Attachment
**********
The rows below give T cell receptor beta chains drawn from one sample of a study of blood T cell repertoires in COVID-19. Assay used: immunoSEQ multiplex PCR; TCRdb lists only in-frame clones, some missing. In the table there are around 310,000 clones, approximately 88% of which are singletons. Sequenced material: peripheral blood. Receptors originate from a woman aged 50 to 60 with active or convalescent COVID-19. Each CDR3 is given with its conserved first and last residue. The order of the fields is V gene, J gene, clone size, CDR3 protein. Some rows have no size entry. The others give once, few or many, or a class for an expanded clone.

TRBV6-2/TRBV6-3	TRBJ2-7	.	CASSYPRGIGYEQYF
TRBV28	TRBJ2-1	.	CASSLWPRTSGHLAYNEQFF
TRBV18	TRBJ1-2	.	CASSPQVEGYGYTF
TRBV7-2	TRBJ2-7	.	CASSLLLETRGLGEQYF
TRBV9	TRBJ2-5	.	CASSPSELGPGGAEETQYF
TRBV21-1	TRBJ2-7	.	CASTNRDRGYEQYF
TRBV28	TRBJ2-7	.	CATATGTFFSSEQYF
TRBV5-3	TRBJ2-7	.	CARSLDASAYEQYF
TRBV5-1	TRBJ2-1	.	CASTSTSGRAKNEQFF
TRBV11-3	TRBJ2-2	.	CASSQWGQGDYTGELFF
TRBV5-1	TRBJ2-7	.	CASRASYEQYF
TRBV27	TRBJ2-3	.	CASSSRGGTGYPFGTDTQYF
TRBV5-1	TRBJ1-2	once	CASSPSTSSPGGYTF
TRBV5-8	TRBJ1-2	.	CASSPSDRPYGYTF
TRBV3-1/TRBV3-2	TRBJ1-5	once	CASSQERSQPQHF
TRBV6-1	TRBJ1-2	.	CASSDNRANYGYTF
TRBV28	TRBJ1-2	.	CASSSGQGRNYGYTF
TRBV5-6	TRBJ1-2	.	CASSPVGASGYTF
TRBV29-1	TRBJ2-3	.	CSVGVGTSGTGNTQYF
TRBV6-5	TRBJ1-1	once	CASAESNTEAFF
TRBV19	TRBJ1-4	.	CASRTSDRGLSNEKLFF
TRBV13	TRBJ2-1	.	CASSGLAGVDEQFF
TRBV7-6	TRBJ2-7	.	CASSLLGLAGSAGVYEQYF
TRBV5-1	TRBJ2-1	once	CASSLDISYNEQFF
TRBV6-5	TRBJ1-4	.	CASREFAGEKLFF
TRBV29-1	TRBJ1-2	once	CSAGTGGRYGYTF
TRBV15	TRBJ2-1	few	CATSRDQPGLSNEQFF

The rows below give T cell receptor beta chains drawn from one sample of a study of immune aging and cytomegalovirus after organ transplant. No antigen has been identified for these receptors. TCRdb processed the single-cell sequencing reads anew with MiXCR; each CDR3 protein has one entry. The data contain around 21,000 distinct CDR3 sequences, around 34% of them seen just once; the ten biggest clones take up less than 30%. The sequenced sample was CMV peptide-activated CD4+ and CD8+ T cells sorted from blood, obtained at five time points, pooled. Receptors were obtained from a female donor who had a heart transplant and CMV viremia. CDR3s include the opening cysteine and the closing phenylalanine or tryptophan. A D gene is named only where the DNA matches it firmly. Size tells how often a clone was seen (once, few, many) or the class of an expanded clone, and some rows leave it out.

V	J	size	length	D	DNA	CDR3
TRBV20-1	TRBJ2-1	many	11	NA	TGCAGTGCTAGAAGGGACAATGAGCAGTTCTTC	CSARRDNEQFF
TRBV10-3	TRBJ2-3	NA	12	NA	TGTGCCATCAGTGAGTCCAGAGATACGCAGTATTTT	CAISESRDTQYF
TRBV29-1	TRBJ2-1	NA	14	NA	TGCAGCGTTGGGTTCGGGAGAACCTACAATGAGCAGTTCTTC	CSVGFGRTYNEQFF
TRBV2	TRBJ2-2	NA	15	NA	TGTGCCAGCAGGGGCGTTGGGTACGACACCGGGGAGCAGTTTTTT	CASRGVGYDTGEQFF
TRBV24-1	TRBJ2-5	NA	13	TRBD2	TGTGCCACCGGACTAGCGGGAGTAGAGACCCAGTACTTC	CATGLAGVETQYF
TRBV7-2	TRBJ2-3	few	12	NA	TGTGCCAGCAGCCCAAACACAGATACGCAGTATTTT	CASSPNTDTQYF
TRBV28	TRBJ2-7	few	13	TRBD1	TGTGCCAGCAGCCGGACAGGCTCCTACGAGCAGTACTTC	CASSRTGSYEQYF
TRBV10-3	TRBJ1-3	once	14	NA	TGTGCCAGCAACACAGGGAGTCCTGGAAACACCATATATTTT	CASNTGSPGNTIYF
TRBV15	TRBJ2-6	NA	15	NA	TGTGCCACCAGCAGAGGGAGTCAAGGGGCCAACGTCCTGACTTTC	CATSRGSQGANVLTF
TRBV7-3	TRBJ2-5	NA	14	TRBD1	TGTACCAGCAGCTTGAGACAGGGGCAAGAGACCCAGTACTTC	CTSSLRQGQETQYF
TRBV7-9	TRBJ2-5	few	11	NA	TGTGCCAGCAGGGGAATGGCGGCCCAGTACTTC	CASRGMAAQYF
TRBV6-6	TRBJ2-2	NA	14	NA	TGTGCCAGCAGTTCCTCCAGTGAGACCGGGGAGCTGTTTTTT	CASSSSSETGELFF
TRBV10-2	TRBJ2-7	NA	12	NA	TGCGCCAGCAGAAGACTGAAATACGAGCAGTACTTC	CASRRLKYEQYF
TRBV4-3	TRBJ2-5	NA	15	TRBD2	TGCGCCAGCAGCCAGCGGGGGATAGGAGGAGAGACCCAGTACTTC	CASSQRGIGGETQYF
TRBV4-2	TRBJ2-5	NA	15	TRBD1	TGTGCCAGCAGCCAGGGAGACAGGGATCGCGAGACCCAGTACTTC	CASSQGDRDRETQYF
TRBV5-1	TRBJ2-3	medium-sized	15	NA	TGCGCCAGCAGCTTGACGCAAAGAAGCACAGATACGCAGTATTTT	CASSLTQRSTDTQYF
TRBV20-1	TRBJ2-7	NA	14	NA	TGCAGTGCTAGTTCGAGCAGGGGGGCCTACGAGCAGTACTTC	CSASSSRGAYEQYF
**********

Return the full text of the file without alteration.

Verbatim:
The rows below give T cell receptor beta chains drawn from one sample of a study of blood T cell repertoires in COVID-19. Assay used: immunoSEQ multiplex PCR; TCRdb lists only in-frame clones, some missing. In the table there are around 310,000 clones, approximately 88% of which are singletons. Sequenced material: peripheral blood. Receptors originate from a woman aged 50 to 60 with active or convalescent COVID-19. Each CDR3 is given with its conserved first and last residue. The order of the fields is V gene, J gene, clone size, CDR3 protein. Some rows have no size entry. The others give once, few or many, or a class for an expanded clone.

TRBV6-2/TRBV6-3	TRBJ2-7	.	CASSYPRGIGYEQYF
TRBV28	TRBJ2-1	.	CASSLWPRTSGHLAYNEQFF
TRBV18	TRBJ1-2	.	CASSPQVEGYGYTF
TRBV7-2	TRBJ2-7	.	CASSLLLETRGLGEQYF
TRBV9	TRBJ2-5	.	CASSPSELGPGGAEETQYF
TRBV21-1	TRBJ2-7	.	CASTNRDRGYEQYF
TRBV28	TRBJ2-7	.	CATATGTFFSSEQYF
TRBV5-3	TRBJ2-7	.	CARSLDASAYEQYF
TRBV5-1	TRBJ2-1	.	CASTSTSGRAKNEQFF
TRBV11-3	TRBJ2-2	.	CASSQWGQGDYTGELFF
TRBV5-1	TRBJ2-7	.	CASRASYEQYF
TRBV27	TRBJ2-3	.	CASSSRGGTGYPFGTDTQYF
TRBV5-1	TRBJ1-2	once	CASSPSTSSPGGYTF
TRBV5-8	TRBJ1-2	.	CASSPSDRPYGYTF
TRBV3-1/TRBV3-2	TRBJ1-5	once	CASSQERSQPQHF
TRBV6-1	TRBJ1-2	.	CASSDNRANYGYTF
TRBV28	TRBJ1-2	.	CASSSGQGRNYGYTF
TRBV5-6	TRBJ1-2	.	CASSPVGASGYTF
TRBV29-1	TRBJ2-3	.	CSVGVGTSGTGNTQYF
TRBV6-5	TRBJ1-1	once	CASAESNTEAFF
TRBV19	TRBJ1-4	.	CASRTSDRGLSNEKLFF
TRBV13	TRBJ2-1	.	CASSGLAGVDEQFF
TRBV7-6	TRBJ2-7	.	CASSLLGLAGSAGVYEQYF
TRBV5-1	TRBJ2-1	once	CASSLDISYNEQFF
TRBV6-5	TRBJ1-4	.	CASREFAGEKLFF
TRBV29-1	TRBJ1-2	once	CSAGTGGRYGYTF
TRBV15	TRBJ2-1	few	CATSRDQPGLSNEQFF

The rows below give T cell receptor beta chains drawn from one sample of a study of immune aging and cytomegalovirus after organ transplant. No antigen has been identified for these receptors. TCRdb processed the single-cell sequencing reads anew with MiXCR; each CDR3 protein has one entry. The data contain around 21,000 distinct CDR3 sequences, around 34% of them seen just once; the ten biggest clones take up less than 30%. The sequenced sample was CMV peptide-activated CD4+ and CD8+ T cells sorted from blood, obtained at five time points, pooled. Receptors were obtained from a female donor who had a heart transplant and CMV viremia. CDR3s include the opening cysteine and the closing phenylalanine or tryptophan. A D gene is named only where the DNA matches it firmly. Size tells how often a clone was seen (once, few, many) or the class of an expanded clone, and some rows leave it out.

V	J	size	length	D	DNA	CDR3
TRBV20-1	TRBJ2-1	many	11	NA	TGCAGTGCTAGAAGGGACAATGAGCAGTTCTTC	CSARRDNEQFF
TRBV10-3	TRBJ2-3	NA	12	NA	TGTGCCATCAGTGAGTCCAGAGATACGCAGTATTTT	CAISESRDTQYF
TRBV29-1	TRBJ2-1	NA	14	NA	TGCAGCGTTGGGTTCGGGAGAACCTACAATGAGCAGTTCTTC	CSVGFGRTYNEQFF
TRBV2	TRBJ2-2	NA	15	NA	TGTGCCAGCAGGGGCGTTGGGTACGACACCGGGGAGCAGTTTTTT	CASRGVGYDTGEQFF
TRBV24-1	TRBJ2-5	NA	13	TRBD2	TGTGCCACCGGACTAGCGGGAGTAGAGACCCAGTACTTC	CATGLAGVETQYF
TRBV7-2	TRBJ2-3	few	12	NA	TGTGCCAGCAGCCCAAACACAGATACGCAGTATTTT	CASSPNTDTQYF
TRBV28	TRBJ2-7	few	13	TRBD1	TGTGCCAGCAGCCGGACAGGCTCCTACGAGCAGTACTTC	CASSRTGSYEQYF
TRBV10-3	TRBJ1-3	once	14	NA	TGTGCCAGCAACACAGGGAGTCCTGGAAACACCATATATTTT	CASNTGSPGNTIYF
TRBV15	TRBJ2-6	NA	15	NA	TGTGCCACCAGCAGAGGGAGTCAAGGGGCCAACGTCCTGACTTTC	CATSRGSQGANVLTF
TRBV7-3	TRBJ2-5	NA	14	TRBD1	TGTACCAGCAGCTTGAGACAGGGGCAAGAGACCCAGTACTTC	CTSSLRQGQETQYF
TRBV7-9	TRBJ2-5	few	11	NA	TGTGCCAGCAGGGGAATGGCGGCCCAGTACTTC	CASRGMAAQYF
TRBV6-6	TRBJ2-2	NA	14	NA	TGTGCCAGCAGTTCCTCCAGTGAGACCGGGGAGCTGTTTTTT	CASSSSSETGELFF
TRBV10-2	TRBJ2-7	NA	12	NA	TGCGCCAGCAGAAGACTGAAATACGAGCAGTACTTC	CASRRLKYEQYF
TRBV4-3	TRBJ2-5	NA	15	TRBD2	TGCGCCAGCAGCCAGCGGGGGATAGGAGGAGAGACCCAGTACTTC	CASSQRGIGGETQYF
TRBV4-2	TRBJ2-5	NA	15	TRBD1	TGTGCCAGCAGCCAGGGAGACAGGGATCGCGAGACCCAGTACTTC	CASSQGDRDRETQYF
TRBV5-1	TRBJ2-3	medium-sized	15	NA	TGCGCCAGCAGCTTGACGCAAAGAAGCACAGATACGCAGTATTTT	CASSLTQRSTDTQYF
TRBV20-1	TRBJ2-7	NA	14	NA	TGCAGTGCTAGTTCGAGCAGGGGGGCCTACGAGCAGTACTTC	CSASSSRGAYEQYF